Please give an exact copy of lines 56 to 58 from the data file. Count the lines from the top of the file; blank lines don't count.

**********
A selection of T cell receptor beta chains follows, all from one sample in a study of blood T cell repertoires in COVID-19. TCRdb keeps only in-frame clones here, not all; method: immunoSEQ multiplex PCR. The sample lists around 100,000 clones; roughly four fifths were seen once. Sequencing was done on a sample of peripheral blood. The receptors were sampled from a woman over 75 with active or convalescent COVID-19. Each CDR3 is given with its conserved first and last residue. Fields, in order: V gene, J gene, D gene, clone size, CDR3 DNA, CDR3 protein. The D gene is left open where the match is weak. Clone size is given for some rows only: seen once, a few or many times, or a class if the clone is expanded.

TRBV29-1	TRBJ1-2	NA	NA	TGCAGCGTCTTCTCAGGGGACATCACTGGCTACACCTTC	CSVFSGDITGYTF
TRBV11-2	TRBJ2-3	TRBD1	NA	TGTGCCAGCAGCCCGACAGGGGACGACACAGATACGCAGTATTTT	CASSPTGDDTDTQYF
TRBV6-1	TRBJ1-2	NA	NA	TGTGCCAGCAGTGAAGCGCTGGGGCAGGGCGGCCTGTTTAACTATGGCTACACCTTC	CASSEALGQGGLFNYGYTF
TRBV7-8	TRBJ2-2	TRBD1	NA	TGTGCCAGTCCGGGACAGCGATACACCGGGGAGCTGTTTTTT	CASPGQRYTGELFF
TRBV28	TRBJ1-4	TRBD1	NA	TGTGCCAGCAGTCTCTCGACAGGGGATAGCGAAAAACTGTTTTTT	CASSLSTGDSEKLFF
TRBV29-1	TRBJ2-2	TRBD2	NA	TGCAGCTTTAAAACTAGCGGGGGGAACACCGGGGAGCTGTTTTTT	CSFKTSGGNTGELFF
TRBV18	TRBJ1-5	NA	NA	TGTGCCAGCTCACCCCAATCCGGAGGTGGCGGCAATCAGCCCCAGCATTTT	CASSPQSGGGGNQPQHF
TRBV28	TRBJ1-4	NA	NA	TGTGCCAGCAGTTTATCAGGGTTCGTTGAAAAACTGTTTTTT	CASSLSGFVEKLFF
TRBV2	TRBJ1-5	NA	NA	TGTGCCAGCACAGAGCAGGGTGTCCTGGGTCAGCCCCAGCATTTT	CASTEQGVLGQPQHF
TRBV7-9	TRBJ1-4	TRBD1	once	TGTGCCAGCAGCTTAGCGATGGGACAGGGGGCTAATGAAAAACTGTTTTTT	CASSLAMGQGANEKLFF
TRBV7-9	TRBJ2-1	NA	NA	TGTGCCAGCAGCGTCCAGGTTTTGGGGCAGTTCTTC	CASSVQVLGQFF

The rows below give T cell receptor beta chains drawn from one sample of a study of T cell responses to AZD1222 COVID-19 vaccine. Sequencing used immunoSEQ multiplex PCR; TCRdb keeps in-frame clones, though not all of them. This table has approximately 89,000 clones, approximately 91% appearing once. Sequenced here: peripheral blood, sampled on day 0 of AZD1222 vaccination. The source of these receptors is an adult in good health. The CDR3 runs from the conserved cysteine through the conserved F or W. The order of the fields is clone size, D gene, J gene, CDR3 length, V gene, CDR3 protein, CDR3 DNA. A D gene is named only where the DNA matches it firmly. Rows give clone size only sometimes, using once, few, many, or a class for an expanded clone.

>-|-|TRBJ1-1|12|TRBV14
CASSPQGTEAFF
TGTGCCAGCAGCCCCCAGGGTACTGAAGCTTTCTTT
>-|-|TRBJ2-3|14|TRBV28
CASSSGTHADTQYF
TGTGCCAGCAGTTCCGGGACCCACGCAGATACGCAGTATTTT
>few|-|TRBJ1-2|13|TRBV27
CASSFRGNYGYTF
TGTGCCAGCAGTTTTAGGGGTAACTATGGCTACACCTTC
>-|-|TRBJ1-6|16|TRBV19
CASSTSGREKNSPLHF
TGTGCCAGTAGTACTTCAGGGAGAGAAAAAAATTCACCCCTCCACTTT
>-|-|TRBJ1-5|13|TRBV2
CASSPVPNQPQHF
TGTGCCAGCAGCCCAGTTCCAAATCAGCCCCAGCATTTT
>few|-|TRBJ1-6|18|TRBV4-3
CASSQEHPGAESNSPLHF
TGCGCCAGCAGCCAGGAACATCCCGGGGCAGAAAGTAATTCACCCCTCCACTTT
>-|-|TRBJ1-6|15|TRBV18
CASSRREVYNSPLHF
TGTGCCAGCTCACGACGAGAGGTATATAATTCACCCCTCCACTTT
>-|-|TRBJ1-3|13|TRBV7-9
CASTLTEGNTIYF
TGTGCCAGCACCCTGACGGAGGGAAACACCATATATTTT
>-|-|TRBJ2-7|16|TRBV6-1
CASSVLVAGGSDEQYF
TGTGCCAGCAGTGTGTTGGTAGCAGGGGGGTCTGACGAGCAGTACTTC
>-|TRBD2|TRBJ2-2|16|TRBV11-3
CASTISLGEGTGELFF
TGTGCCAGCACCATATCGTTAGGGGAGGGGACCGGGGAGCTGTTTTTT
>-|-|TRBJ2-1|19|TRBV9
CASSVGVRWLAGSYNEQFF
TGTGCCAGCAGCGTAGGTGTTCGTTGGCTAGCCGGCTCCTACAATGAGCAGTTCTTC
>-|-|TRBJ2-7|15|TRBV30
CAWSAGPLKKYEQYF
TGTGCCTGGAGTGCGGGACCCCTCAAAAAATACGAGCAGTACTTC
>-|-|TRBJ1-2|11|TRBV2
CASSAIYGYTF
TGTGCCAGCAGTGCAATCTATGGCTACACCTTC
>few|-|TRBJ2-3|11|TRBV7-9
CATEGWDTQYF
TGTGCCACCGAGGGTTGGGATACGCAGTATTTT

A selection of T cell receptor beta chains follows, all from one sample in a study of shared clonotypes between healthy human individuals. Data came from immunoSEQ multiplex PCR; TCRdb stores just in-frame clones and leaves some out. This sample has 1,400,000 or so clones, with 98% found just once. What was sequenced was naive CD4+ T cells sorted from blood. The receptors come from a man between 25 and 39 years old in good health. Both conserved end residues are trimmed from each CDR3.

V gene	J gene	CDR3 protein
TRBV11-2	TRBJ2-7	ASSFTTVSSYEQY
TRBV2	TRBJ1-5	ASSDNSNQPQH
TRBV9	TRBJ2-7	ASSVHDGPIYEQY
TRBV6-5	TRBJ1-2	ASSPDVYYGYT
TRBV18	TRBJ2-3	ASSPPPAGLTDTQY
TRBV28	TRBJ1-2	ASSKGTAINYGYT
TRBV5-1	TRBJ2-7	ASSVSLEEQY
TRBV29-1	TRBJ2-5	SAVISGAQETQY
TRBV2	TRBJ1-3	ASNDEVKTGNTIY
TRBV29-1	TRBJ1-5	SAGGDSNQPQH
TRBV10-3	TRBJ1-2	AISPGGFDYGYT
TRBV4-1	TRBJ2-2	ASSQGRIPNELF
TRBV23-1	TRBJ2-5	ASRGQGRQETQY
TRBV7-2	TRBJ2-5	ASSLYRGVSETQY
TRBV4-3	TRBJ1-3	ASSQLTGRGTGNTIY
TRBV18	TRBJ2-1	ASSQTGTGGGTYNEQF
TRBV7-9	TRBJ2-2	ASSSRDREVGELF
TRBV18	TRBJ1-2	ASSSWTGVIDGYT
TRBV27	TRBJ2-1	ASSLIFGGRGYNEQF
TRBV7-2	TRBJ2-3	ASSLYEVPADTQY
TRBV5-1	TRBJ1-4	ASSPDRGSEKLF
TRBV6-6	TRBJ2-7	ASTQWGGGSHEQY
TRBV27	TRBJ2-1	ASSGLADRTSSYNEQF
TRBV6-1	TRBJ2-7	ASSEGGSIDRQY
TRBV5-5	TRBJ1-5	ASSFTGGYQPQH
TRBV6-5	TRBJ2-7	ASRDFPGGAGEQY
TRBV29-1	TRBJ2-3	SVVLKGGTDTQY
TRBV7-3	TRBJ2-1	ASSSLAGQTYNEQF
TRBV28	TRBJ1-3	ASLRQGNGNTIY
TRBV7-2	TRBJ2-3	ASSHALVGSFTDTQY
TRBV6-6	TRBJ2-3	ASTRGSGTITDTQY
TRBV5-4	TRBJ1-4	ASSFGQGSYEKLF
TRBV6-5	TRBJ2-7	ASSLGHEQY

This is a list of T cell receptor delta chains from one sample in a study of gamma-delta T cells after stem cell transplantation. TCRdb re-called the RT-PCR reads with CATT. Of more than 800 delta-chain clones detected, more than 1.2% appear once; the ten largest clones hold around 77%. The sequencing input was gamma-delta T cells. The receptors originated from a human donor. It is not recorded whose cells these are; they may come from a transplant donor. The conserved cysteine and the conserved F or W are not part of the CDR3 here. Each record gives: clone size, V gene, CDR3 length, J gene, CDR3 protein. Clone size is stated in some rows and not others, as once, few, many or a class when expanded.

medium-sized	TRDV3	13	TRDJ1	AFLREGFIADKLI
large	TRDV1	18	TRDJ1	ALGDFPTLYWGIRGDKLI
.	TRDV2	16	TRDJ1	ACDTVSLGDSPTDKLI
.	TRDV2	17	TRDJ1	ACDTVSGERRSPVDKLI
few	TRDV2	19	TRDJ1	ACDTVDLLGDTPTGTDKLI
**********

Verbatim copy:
A selection of T cell receptor beta chains follows, all from one sample in a study of shared clonotypes between healthy human individuals. Data came from immunoSEQ multiplex PCR; TCRdb stores just in-frame clones and leaves some out. This sample has 1,400,000 or so clones, with 98% found just once. What was sequenced was naive CD4+ T cells sorted from blood. The receptors come from a man between 25 and 39 years old in good health. Both conserved end residues are trimmed from each CDR3.

V gene	J gene	CDR3 protein
TRBV11-2	TRBJ2-7	ASSFTTVSSYEQY